If you have the most powerful Mac Pro that can be made today, if you routinely go through the Apple Store clicking all the upgrade options, laughing like a crazy person, spending someone else's money, then we hate you -- and we want to come round your place to see it. However, invite us soon -- because even that Mac is going to slow down to a crawl, and you wouldn't like us when we giggle. The reason for that is because there are basic elements that determine whether any Mac is going to sing or sink, and these are all things that CleanMyMac 3 is designed to fix. Specifically, it's there to fix them so that you don't have to: it helps stop you running out of space, it helps make sure your RAM isn't used up, and it keeps an eye on the health of key components.
Comprehensive backup and booting solution for Macs
Apple did a great thing in bringing Time Machine to the rest of us: it made backups a more familiar idea, and it made them far easier to understand as well. Something that is easy and familiar is something that you're going to do, and Apple was right that we really, really needed to back up our work. Now Apple is more focused on cloud storage than it is hard drives -- and there are several cloud backup services -- but the humble hard disk has a lot of advantages. It also has SuperDuper 2.7.5, which is a capable, albeit slightly technical, application for copying your data, and for creating a hard drive that you can run your Mac from in emergencies.
Powerful and, frankly, beautiful calendar app for Mac
This was worth the wait. The Mac version of calendar app Fantastical has lagged behind its iOS counterparts for quite some time, but now they're the ones that need to catch up. Fantastical 2 for OS X is fast, very easy, very powerful, and hands down the best-looking calendar on the Mac. Other than that, it's fine.
Get more from Apple's underrated Preview app
Preview is one of the reasons that life is better on a Mac than on a PC. There are many reasons but Preview is right up there as is the way that OS X works with PDFs. It does this so smoothly that you don't appreciate it until you go to a PC and cannot believe for the life of you that it can be this tough or that you have to install extra software just to save a PDF. Yet, even as we hurry back to our Macs, we still don't appreciate OS X quite enough. For as well as creating and viewing PDFs, OS X lets you manipulate them – and it does so all in Preview. Here's how to combine two PDFs into one. That's a useful thing all by itself, but along the way you'll see how to add and remove pages, you'll see how to rearrange them too.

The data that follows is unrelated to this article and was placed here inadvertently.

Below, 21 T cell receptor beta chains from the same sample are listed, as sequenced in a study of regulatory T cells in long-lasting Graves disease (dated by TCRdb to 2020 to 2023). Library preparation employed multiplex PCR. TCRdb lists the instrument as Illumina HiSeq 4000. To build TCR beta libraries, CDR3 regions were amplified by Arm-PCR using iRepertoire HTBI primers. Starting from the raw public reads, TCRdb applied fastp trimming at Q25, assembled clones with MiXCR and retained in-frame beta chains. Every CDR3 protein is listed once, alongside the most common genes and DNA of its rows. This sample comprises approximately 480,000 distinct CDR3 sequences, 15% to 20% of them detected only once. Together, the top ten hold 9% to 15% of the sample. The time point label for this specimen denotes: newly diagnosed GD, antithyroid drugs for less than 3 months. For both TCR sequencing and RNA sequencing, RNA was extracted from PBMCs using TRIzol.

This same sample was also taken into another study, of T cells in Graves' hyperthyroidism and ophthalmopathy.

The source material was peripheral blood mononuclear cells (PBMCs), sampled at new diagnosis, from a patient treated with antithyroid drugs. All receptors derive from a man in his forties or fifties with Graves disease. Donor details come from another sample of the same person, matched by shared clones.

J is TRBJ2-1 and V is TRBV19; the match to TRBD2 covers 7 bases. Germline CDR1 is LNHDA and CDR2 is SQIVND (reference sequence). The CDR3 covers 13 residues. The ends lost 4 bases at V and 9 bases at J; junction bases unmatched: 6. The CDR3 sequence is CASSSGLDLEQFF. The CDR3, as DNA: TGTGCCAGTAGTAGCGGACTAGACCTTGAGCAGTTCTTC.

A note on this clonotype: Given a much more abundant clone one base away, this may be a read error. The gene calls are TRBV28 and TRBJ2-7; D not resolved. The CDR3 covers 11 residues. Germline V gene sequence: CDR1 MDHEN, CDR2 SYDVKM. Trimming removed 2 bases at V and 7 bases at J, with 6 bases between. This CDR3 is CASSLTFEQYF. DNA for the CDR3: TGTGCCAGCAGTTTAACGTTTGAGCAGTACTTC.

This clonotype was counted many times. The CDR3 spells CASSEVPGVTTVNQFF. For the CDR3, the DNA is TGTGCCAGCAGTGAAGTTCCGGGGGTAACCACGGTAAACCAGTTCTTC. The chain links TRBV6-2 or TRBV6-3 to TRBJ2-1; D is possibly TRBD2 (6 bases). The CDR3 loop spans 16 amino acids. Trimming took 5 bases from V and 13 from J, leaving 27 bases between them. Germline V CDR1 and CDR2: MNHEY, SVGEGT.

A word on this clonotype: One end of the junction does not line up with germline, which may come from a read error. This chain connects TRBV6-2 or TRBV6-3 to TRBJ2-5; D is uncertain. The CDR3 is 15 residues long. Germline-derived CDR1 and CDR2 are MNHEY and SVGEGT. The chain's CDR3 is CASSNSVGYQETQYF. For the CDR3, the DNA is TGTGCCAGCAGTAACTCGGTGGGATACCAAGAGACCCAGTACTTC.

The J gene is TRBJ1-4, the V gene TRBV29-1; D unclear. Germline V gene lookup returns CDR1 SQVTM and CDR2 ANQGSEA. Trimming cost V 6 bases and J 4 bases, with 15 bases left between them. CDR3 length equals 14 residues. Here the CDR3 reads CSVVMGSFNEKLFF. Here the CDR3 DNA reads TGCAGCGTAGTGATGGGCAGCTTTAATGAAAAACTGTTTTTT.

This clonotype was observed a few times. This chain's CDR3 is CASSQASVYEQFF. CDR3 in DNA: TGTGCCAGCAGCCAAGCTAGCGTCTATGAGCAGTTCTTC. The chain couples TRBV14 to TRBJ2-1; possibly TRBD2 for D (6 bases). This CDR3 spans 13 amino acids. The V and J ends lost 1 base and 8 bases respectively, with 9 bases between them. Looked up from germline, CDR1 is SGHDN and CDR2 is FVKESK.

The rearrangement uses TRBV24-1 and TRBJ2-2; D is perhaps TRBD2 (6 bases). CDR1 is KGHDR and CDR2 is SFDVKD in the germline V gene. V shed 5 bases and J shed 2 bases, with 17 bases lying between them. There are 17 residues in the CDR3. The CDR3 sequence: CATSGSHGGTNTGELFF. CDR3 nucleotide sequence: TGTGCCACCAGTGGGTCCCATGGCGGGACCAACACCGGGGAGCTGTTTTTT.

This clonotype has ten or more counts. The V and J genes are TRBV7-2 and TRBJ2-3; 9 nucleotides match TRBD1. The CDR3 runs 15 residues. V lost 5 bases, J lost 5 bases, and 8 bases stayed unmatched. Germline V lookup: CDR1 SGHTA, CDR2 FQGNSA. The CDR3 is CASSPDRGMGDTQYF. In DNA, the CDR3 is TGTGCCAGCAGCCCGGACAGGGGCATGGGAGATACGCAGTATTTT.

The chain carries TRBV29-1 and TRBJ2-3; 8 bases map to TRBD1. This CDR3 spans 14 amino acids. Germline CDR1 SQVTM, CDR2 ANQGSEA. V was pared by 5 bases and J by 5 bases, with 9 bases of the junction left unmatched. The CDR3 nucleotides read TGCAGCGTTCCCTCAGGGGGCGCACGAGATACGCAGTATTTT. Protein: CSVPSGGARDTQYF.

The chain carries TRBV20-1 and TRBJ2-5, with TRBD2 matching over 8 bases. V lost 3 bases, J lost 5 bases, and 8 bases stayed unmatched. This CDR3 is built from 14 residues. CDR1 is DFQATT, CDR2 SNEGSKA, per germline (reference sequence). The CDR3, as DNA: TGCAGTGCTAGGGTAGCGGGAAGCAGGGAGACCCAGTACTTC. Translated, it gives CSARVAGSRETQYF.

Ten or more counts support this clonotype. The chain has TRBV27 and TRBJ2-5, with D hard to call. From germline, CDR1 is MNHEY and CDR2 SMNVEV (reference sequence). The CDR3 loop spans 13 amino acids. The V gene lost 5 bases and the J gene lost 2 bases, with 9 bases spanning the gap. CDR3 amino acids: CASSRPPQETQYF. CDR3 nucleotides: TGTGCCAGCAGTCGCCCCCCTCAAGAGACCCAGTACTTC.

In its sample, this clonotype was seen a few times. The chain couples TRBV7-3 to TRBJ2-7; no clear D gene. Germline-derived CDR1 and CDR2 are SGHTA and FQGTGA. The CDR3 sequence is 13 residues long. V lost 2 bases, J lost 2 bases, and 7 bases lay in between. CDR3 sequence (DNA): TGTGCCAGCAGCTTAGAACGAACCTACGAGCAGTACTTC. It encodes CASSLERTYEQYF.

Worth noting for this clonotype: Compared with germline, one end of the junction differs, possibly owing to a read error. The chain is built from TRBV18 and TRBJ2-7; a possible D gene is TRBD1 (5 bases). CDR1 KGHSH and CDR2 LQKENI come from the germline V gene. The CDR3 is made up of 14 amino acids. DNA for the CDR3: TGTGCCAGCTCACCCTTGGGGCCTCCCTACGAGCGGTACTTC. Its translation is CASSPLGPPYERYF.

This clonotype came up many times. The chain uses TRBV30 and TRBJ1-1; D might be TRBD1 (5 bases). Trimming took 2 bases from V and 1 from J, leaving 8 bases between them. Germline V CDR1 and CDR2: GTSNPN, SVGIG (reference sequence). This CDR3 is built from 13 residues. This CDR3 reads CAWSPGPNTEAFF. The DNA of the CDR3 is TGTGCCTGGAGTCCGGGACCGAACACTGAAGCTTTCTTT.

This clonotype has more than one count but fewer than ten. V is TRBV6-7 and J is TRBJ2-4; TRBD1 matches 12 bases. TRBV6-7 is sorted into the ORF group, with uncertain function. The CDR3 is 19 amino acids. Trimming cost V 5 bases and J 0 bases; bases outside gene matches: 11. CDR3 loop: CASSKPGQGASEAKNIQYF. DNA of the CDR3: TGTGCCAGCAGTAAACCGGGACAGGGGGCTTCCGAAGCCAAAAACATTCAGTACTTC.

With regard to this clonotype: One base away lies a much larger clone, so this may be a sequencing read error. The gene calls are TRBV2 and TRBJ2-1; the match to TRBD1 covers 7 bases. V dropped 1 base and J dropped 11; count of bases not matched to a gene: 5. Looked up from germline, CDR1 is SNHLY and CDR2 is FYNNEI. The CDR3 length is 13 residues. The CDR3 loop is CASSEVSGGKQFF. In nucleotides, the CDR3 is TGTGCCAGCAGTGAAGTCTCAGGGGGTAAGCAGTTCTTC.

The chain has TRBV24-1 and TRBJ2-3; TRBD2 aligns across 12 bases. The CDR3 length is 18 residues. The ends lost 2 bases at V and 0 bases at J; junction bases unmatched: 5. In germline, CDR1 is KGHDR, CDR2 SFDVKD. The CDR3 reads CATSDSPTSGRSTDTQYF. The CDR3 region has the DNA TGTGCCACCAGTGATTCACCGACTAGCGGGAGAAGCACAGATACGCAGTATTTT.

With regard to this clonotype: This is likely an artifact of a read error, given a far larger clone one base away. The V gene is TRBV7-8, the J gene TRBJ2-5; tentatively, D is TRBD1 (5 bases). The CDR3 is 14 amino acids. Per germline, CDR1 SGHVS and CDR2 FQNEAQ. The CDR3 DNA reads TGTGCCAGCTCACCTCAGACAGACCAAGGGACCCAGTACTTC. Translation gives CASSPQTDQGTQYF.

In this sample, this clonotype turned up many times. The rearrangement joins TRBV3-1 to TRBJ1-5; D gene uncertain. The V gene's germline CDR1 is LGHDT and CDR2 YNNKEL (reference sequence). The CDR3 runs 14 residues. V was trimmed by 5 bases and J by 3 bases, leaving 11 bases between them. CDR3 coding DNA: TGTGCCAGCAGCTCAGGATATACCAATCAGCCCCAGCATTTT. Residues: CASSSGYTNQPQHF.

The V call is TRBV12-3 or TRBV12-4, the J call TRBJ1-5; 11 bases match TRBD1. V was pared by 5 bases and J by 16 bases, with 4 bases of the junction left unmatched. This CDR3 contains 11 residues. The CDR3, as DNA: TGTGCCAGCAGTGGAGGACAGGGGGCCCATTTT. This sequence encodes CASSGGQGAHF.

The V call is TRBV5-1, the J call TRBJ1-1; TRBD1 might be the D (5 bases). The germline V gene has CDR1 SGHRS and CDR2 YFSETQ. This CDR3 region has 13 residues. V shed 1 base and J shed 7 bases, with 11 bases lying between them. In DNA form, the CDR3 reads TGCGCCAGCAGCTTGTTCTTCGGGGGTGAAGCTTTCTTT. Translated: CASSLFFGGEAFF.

The password app does so much more
We're not here to lecture. You know you need a password manager, and you know that 1Password gets praised a lot for how it stores your passwords, and how it generates stronger ones than mere mortals could. We could just point out that 1Password is now free for basic use on iOS, but instead, we're going to enthuse. Specifically, we are here to enthuse about what else 1Password does that makes it such a useful tool on our Macs.
New mechanical switch device brings USB 3.0, oversized volume control wheel
Mechanical keyboard manufacturer Metadot today announced the new Das Keyboard 4 Professional for Mac, its most significant keyboard update for Mac users since the Model S. Das Keyboard 4 Professional for Mac is engineered with a refined vibration-less enclosure, held together with hex screws, and boasts an oversized HiFi-inspired volume knob to enhance the desktop experience by helping to control multimedia through the Mac-specific keyboard.
BusyContacts' stablemate is a powerful calendar
It takes a lot to get anyone to switch away from Apple's free apps to paid-for alternatives, yet BusyCal has for years been persuading people to do just that. If you've resisted even looking at it, though, the recent release of its companion address book app BusyContacts makes the move compelling.
Get more from your Mac's built-in dictation tools
This is about getting more from dictation in OS X, but really it's about getting anything from it at all: we're prepared to bet that you've never even switched the feature on. That might be because you're already addicted to Dragon Dictate, and if that is the case, you carry on. If it's that you just haven't looked, or if you don't believe you need it though, OS X Yosemite's dictation is far better and more genuinely useful than you mght expect.
The behemoth of office data processing returns -- and it is very good
We're not going to judge Microsoft Office for Mac 2016 in the detail or the depth that we will when it finally ships as a finished product. However, Microsoft has made it available in preview beta form, and it is irresistible. It's also very good, and if you have even a modicum of interest in Microsoft Office, you should try it now - though there are one or two caveats you'll want to keep in mind.
Working together is quicker than ever with Dropbox
Dropbox is so handy and so universally-used that it's probably the case that either you already use it to share files, or you haven't yet had a need to. Dropbox has changed over the years, though, and the current ways of sharing large files and whole folders are better. They're easier. They're also faster, in that you can do much more sharing directly from the Finder on your Mac, and only rarely going to Dropbox.com to do anything.
Simple, useful radio streaming app for Macs